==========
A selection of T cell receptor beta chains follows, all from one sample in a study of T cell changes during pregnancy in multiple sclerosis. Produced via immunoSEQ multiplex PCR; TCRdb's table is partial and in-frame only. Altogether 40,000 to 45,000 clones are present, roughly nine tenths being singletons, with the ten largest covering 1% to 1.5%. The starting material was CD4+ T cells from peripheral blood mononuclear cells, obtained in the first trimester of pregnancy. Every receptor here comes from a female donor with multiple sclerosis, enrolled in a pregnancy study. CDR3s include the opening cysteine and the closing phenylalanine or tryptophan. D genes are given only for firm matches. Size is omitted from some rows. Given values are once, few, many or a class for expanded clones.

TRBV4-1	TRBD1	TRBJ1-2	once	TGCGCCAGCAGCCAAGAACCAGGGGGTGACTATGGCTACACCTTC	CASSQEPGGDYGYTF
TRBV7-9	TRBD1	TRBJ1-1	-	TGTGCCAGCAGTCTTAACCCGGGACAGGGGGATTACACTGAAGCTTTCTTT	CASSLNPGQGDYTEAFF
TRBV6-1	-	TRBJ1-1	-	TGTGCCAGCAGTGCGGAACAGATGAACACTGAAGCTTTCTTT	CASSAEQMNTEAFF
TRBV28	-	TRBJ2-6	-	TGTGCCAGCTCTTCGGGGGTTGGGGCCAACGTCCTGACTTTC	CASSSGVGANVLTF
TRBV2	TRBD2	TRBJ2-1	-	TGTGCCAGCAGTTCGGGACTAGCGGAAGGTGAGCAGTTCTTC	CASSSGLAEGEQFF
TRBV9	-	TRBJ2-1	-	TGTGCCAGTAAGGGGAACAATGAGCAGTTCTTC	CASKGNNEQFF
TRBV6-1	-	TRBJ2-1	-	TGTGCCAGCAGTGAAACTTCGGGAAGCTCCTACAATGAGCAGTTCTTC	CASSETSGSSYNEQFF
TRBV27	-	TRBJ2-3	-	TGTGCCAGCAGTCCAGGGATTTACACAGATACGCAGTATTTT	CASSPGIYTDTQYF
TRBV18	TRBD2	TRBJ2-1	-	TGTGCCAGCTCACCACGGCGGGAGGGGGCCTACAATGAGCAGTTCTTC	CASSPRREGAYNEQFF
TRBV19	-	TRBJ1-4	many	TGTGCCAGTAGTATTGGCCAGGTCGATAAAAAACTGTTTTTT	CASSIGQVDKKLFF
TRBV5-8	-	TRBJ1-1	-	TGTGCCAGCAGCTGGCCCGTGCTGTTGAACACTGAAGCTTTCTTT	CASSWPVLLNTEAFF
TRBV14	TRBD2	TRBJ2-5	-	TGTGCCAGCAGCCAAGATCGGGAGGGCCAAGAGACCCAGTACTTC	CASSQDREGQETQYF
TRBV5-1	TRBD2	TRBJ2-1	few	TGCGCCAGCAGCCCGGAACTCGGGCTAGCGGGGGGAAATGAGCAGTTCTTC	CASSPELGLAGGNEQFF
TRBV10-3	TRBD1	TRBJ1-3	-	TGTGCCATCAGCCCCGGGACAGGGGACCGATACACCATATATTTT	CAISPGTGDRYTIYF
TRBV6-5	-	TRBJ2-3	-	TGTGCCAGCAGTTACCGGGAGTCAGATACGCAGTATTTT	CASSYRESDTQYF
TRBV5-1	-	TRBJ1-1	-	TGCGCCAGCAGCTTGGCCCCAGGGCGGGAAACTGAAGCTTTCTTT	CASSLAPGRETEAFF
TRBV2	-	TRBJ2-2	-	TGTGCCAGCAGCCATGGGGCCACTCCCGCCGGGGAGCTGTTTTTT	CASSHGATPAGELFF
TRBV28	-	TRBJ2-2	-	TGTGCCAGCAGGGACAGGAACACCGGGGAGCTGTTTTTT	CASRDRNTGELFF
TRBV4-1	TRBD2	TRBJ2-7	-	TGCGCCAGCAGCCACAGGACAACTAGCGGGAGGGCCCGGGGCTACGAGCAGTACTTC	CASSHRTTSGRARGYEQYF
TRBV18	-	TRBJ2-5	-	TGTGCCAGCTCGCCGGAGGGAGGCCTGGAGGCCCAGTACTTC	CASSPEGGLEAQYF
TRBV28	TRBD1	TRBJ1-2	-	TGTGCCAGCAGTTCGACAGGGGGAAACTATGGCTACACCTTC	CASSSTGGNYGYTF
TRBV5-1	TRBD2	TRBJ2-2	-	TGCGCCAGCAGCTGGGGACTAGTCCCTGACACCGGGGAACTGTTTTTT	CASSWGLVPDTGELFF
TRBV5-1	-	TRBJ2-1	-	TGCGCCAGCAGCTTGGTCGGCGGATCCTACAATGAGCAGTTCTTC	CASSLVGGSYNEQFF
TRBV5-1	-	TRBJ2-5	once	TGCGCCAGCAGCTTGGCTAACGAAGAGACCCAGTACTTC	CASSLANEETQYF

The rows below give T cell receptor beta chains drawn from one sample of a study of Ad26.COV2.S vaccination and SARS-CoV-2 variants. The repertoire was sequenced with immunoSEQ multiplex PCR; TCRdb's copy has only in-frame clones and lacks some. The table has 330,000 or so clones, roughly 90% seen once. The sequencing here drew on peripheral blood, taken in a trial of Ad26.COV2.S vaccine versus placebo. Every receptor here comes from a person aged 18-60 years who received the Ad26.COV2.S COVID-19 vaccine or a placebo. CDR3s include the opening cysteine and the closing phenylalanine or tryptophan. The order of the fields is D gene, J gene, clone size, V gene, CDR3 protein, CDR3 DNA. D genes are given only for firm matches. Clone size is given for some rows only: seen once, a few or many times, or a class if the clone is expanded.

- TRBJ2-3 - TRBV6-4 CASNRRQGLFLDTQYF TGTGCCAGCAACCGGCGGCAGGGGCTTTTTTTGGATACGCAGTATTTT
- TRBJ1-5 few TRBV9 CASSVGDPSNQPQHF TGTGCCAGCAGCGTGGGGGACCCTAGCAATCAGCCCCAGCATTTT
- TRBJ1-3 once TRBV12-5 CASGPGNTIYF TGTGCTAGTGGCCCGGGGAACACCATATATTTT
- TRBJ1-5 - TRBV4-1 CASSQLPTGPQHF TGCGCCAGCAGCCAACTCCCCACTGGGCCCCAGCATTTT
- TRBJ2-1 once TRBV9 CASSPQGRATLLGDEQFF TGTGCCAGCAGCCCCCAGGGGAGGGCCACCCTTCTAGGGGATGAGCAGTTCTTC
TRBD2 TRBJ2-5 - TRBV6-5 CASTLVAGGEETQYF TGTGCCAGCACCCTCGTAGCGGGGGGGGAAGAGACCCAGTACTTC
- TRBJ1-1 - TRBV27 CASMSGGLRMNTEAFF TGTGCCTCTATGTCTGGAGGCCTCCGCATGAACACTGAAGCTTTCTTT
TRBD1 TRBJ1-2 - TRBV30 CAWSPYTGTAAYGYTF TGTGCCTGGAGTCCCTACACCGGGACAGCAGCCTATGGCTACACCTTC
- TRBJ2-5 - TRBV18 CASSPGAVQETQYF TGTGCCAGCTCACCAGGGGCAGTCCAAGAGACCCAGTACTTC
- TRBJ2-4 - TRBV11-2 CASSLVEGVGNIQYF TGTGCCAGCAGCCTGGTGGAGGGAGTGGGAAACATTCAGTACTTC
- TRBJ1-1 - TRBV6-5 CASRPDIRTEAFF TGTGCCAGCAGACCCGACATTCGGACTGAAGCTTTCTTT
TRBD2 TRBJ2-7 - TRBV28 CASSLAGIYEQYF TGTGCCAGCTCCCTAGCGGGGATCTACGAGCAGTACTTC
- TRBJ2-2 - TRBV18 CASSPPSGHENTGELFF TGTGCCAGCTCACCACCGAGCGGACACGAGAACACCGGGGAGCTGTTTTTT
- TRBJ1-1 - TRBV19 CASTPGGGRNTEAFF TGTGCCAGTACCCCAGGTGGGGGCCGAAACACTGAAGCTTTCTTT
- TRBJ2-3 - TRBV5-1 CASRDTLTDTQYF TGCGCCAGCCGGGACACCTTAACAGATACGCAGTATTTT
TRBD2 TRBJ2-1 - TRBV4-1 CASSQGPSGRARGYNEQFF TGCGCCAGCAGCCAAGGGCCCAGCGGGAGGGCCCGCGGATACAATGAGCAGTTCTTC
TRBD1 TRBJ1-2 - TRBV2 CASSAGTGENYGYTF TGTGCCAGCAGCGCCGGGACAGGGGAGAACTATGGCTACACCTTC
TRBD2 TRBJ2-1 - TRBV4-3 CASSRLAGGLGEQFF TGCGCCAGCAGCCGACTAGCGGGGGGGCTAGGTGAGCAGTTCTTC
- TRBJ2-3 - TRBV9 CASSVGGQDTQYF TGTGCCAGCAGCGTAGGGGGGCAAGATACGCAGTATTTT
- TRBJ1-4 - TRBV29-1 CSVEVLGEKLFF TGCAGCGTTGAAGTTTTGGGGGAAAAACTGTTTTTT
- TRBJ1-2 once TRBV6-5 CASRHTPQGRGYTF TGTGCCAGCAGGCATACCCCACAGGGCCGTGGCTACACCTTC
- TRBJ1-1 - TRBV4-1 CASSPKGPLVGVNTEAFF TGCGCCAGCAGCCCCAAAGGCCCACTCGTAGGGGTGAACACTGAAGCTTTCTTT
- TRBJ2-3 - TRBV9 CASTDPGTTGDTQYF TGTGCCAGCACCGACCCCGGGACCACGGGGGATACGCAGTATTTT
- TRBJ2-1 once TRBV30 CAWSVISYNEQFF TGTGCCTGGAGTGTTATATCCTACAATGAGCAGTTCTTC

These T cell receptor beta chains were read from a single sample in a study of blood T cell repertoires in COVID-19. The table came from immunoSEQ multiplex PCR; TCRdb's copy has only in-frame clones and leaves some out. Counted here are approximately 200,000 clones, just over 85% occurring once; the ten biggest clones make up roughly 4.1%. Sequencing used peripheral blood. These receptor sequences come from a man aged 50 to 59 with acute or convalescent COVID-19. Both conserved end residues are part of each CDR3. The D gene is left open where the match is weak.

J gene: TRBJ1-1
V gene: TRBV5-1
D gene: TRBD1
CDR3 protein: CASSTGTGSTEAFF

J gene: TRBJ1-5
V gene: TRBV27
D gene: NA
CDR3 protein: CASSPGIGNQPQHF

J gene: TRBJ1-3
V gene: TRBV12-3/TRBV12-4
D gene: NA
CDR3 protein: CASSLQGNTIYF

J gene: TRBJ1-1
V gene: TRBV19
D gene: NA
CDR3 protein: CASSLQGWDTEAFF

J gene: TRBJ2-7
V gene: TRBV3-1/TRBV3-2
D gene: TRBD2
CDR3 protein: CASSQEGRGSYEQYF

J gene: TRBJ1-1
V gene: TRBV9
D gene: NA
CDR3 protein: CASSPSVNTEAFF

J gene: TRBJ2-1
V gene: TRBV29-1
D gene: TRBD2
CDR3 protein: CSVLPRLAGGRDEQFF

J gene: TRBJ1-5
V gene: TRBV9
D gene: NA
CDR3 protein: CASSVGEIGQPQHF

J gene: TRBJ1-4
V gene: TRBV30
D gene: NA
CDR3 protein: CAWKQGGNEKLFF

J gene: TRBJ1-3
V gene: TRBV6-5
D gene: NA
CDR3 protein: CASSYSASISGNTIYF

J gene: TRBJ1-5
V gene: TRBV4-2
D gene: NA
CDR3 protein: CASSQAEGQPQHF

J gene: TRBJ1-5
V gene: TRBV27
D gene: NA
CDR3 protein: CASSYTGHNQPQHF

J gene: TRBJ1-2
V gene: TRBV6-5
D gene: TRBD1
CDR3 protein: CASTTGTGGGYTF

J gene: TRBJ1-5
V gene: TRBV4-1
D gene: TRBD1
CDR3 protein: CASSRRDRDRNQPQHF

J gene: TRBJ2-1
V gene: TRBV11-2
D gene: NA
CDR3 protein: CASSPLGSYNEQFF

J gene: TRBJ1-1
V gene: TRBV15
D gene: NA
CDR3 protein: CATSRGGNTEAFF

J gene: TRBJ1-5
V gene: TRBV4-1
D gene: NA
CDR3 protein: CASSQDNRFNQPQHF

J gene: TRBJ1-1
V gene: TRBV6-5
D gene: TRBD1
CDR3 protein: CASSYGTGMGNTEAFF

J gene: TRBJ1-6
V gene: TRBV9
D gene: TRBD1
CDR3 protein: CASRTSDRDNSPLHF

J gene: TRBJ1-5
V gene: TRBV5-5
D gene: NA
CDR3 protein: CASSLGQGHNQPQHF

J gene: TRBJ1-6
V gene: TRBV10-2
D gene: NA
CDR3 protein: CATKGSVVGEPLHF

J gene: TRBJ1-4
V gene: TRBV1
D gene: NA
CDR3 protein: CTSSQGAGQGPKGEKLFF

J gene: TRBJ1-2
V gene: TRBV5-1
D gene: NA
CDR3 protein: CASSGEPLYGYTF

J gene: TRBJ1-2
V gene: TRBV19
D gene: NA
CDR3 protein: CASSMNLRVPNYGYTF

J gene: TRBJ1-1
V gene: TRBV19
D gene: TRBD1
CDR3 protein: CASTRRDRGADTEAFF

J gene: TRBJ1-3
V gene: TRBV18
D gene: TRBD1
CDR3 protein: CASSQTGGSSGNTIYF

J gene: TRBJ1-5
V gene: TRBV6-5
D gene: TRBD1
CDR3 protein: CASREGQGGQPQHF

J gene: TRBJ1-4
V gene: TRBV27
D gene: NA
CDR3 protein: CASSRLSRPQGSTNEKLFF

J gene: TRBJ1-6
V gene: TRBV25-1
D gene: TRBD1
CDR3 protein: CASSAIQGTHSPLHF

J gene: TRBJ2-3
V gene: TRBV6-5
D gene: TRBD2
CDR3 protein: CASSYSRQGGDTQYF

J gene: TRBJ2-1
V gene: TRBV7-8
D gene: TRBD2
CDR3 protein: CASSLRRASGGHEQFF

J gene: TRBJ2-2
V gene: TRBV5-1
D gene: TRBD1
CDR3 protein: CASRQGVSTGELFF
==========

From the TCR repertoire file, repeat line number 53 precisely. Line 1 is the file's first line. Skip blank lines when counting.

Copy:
V gene: TRBV5-1